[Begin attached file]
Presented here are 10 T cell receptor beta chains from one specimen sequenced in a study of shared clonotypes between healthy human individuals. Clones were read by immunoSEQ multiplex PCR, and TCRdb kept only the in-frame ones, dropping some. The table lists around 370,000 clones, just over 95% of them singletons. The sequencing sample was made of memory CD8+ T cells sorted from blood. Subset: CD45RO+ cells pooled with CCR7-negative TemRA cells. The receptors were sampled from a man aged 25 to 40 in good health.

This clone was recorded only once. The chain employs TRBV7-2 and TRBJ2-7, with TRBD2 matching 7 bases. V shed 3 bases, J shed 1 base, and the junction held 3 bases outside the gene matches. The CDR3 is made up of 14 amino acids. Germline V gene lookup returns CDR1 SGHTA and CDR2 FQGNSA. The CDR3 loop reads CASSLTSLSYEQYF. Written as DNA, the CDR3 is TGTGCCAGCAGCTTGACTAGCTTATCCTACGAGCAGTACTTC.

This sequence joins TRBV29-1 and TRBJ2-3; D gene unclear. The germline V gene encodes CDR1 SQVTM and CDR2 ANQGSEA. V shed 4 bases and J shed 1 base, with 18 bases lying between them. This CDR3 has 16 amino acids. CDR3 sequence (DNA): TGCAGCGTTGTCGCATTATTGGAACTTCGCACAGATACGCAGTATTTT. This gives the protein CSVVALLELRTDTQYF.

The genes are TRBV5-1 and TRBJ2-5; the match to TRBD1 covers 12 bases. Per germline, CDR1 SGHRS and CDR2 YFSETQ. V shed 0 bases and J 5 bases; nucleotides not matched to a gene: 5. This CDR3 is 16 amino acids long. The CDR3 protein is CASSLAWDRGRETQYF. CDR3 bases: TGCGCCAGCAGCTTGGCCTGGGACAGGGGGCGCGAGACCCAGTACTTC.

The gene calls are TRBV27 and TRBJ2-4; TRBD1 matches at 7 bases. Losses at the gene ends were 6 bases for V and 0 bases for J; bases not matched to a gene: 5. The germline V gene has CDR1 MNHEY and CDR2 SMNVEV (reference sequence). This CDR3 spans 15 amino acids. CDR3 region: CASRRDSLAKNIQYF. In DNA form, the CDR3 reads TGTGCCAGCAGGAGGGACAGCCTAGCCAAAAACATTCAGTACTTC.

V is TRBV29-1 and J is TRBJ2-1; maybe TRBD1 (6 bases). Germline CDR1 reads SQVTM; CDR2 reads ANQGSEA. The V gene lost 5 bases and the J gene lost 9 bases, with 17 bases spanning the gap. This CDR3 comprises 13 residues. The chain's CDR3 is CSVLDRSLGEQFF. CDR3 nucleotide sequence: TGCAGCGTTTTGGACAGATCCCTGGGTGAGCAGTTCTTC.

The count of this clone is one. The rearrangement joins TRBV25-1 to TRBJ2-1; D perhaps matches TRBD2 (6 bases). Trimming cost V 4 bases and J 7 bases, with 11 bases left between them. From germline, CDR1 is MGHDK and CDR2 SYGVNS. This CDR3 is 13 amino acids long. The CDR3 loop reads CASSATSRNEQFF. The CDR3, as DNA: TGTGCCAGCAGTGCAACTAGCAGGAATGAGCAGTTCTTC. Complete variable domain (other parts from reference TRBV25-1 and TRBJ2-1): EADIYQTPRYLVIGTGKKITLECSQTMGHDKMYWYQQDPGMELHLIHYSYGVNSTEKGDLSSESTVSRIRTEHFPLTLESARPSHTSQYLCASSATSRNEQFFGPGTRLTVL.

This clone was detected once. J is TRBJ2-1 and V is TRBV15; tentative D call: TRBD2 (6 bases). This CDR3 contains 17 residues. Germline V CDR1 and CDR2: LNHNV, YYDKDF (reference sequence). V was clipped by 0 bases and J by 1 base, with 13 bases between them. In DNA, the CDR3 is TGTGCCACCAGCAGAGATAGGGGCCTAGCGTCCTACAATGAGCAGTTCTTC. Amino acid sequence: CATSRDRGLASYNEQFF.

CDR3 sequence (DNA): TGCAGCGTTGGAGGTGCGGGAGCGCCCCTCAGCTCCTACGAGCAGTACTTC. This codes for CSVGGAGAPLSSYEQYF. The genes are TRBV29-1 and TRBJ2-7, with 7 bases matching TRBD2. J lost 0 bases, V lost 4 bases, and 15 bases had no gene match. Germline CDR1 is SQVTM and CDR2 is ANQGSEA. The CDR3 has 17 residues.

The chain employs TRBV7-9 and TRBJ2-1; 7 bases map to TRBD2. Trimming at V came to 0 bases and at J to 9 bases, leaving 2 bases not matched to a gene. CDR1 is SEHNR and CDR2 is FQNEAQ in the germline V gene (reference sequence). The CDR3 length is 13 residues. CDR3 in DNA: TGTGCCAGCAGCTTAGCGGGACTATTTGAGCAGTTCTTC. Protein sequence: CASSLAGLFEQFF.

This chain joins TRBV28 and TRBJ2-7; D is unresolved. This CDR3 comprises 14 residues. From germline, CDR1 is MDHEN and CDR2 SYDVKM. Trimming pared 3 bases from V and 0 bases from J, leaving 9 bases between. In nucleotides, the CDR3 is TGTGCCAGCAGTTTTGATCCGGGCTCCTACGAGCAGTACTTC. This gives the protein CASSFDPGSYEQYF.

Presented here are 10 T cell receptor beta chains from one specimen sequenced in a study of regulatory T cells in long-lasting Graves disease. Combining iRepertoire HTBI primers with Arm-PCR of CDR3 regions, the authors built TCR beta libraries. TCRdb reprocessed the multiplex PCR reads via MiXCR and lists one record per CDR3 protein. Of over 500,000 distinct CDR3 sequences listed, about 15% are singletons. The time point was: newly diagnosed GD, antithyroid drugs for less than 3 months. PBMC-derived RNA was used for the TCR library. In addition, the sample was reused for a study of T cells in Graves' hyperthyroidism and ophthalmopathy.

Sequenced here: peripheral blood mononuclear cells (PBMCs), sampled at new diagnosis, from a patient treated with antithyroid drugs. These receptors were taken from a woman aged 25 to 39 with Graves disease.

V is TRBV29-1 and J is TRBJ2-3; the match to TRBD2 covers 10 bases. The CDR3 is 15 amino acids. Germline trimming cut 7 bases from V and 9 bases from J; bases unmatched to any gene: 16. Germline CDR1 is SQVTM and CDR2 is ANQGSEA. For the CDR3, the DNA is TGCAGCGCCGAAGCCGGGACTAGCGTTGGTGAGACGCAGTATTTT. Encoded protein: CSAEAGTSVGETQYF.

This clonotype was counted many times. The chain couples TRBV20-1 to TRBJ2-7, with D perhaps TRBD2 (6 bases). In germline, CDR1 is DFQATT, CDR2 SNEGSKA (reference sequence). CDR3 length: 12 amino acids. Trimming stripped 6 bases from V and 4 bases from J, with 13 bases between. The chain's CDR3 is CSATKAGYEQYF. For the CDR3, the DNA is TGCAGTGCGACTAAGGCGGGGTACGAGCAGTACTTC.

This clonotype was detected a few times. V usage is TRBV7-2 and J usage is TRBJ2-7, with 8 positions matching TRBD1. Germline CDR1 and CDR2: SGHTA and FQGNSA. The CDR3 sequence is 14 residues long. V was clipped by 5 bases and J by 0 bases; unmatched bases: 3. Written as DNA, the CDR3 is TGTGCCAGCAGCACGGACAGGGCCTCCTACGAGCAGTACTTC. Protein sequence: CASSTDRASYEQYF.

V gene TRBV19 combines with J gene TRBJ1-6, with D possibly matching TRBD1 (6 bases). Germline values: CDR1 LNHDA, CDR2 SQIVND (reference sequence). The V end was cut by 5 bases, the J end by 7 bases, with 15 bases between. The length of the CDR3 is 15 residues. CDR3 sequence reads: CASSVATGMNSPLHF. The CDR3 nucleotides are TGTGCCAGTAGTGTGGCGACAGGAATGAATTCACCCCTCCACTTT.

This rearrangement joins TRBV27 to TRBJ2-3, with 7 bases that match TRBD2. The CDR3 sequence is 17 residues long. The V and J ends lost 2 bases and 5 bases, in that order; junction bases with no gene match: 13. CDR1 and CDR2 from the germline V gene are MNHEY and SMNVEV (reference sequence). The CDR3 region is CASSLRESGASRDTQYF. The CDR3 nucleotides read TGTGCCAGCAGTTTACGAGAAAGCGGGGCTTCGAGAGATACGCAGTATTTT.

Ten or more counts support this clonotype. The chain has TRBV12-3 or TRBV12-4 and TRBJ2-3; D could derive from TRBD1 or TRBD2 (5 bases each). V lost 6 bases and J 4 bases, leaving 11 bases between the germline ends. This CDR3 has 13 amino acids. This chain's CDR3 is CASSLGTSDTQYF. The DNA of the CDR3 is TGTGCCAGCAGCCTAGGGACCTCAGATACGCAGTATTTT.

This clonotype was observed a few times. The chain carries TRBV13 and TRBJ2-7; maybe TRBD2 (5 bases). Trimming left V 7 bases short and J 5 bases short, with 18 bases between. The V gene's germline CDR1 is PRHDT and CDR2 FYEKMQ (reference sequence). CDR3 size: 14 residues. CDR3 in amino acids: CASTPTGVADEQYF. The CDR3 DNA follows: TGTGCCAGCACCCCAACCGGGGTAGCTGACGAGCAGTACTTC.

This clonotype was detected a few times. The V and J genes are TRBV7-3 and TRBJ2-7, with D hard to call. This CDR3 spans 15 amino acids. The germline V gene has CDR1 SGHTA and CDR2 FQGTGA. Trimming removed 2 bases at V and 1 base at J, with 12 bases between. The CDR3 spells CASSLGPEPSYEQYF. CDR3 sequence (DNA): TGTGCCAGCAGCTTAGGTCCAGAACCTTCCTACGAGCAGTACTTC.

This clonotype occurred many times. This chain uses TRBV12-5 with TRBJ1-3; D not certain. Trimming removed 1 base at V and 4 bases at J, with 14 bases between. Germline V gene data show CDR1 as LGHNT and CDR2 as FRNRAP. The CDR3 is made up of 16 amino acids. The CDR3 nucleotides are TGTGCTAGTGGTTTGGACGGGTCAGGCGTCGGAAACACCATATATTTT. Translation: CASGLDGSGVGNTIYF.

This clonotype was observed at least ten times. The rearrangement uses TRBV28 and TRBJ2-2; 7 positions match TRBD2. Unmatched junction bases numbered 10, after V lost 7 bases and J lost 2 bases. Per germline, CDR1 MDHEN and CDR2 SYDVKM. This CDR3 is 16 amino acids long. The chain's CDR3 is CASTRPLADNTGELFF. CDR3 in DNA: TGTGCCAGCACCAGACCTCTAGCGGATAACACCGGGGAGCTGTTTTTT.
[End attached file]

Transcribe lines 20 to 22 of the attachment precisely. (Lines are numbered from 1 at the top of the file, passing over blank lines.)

This clonotype was observed a few times. The chain carries TRBV13 and TRBJ2-7; maybe TRBD2 (5 bases). Trimming left V 7 bases short and J 5 bases short, with 18 bases between. The V gene's germline CDR1 is PRHDT and CDR2 FYEKMQ (reference sequence). CDR3 size: 14 residues. CDR3 in amino acids: CASTPTGVADEQYF. The CDR3 DNA follows: TGTGCCAGCACCCCAACCGGGGTAGCTGACGAGCAGTACTTC.

This clonotype was detected a few times. The V and J genes are TRBV7-3 and TRBJ2-7, with D hard to call. This CDR3 spans 15 amino acids. The germline V gene has CDR1 SGHTA and CDR2 FQGTGA. Trimming removed 2 bases at V and 1 base at J, with 12 bases between. The CDR3 spells CASSLGPEPSYEQYF. CDR3 sequence (DNA): TGTGCCAGCAGCTTAGGTCCAGAACCTTCCTACGAGCAGTACTTC.

This clonotype occurred many times. This chain uses TRBV12-5 with TRBJ1-3; D not certain. Trimming removed 1 base at V and 4 bases at J, with 14 bases between. Germline V gene data show CDR1 as LGHNT and CDR2 as FRNRAP. The CDR3 is made up of 16 amino acids. The CDR3 nucleotides are TGTGCTAGTGGTTTGGACGGGTCAGGCGTCGGAAACACCATATATTTT. Translation: CASGLDGSGVGNTIYF.